Sunday, January 4, 2015

Khao Lak and the Tsuinami

Khao Lak was very hard hit by the 2004 tsunami, and we arrived on December 27 just one day after the tenth anniversary of the tsunami that completely destroyed the region.  Our driver, one of the hotel owners, told us that she lost "only two brothers" during that freak incident, as if she counted herself lucky.

When we went to look at the images of the unbelievable damage that that storm caused all around the region, totaling 227,898 fatalities from Indonesia to Thailand to Sri Lanka to Africa, it was really hard to believe that the tsuinami rolled in exactly where we were currently laid out, enjoying the sun and trying to get a tan.

Coupled with the news of the disappearance of the AirAsia flight from Indonesia on its way to Singapore, and on the days before the new year I could only think about how fragile life is, and how swift and merciless its end.  Michael was also reading Jon Krakauer's "Into Thin Air" and becoming steadily obsessed with mountaineering and the deaths that culminated on Everest since 1996… so the two of us were a disaster obsessed duo in the few days following Christmas.   Needless to say that was a bit of a downer during the happy holiday season.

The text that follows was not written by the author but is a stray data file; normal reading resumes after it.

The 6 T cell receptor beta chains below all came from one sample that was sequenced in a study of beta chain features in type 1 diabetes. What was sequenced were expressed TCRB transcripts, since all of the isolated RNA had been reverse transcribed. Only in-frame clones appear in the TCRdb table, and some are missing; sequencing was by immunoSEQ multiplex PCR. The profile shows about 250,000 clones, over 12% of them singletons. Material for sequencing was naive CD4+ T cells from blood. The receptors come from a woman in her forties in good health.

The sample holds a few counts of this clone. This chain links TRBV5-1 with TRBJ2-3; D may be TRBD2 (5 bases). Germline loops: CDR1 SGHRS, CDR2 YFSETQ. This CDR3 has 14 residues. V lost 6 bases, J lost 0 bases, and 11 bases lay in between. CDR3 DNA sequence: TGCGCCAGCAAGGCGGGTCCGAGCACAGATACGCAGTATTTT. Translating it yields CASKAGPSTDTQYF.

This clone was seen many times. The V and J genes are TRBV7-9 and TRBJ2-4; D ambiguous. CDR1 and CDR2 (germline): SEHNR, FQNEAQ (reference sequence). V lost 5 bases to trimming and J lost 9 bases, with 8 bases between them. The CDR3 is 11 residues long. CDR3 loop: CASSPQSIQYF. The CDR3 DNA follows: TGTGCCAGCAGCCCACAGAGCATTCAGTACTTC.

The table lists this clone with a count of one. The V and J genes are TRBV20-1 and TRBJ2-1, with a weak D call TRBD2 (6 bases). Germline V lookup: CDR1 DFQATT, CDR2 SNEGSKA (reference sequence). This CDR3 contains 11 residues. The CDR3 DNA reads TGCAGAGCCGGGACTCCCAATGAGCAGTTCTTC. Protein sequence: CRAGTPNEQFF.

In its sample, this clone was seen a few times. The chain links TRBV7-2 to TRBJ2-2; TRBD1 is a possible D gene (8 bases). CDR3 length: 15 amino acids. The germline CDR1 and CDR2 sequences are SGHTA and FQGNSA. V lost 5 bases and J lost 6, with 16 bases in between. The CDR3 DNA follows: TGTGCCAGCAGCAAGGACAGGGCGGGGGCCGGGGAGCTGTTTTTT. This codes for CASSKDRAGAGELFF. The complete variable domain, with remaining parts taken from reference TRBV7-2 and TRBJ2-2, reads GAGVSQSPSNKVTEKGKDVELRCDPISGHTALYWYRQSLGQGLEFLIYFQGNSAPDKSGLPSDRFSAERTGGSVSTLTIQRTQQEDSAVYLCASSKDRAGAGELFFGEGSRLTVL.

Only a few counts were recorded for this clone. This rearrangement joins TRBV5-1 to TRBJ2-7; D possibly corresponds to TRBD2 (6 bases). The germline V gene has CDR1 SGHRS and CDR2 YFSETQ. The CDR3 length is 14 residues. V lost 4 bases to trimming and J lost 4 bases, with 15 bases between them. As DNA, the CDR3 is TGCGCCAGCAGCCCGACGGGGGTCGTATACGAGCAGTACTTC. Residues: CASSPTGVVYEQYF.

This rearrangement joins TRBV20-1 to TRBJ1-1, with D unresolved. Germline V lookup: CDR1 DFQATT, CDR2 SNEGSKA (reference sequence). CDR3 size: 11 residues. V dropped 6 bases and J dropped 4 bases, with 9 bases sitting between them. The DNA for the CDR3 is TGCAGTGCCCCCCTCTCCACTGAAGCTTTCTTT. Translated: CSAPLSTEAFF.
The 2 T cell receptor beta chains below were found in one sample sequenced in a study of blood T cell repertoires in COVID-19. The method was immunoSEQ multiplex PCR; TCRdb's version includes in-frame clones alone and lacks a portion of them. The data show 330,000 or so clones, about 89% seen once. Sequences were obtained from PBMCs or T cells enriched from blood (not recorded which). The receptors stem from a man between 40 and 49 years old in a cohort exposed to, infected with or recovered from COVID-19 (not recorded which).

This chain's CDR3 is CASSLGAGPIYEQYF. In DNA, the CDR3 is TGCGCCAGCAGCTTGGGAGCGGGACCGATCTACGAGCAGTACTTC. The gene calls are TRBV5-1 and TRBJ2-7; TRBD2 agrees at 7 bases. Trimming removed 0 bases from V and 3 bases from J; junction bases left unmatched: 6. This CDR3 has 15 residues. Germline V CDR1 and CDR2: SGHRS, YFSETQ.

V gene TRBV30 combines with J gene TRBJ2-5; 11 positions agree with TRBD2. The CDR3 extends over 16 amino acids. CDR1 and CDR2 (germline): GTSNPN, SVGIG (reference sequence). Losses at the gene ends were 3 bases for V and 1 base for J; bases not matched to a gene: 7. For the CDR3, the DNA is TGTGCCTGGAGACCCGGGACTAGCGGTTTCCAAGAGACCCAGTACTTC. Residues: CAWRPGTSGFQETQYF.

On one of our days, we went to check out the police boat 813 that was dragged 2 kilometers inland from the coast and left to rest where it landed.  It had been in the water on that fateful day, guarding the royal family and specifically the princess's son, who was jetskiing at the casa de la flora hotel.  (This hotel was less than 200 meters to my left as I sat at the Shambhala).

Here and here are two more articles about the tenth anniversary of this event.  I'm not sure how I feel about vacationing and staying in bungalows where people may have met their deaths.  I guess it is a little bit macabre but ultimately I am still really glad that we went to Khao Lak.  If anything, it may have helped us to enjoy more the tranquility and peace of the waves, the beauty of the ocean, the hot heat of the sun and the powdery softness of the sand.

Michael and I were very satisfied that we stayed at a family run resort, where we felt like our money was directly helping a family rebuild and sustain their livelihood. 

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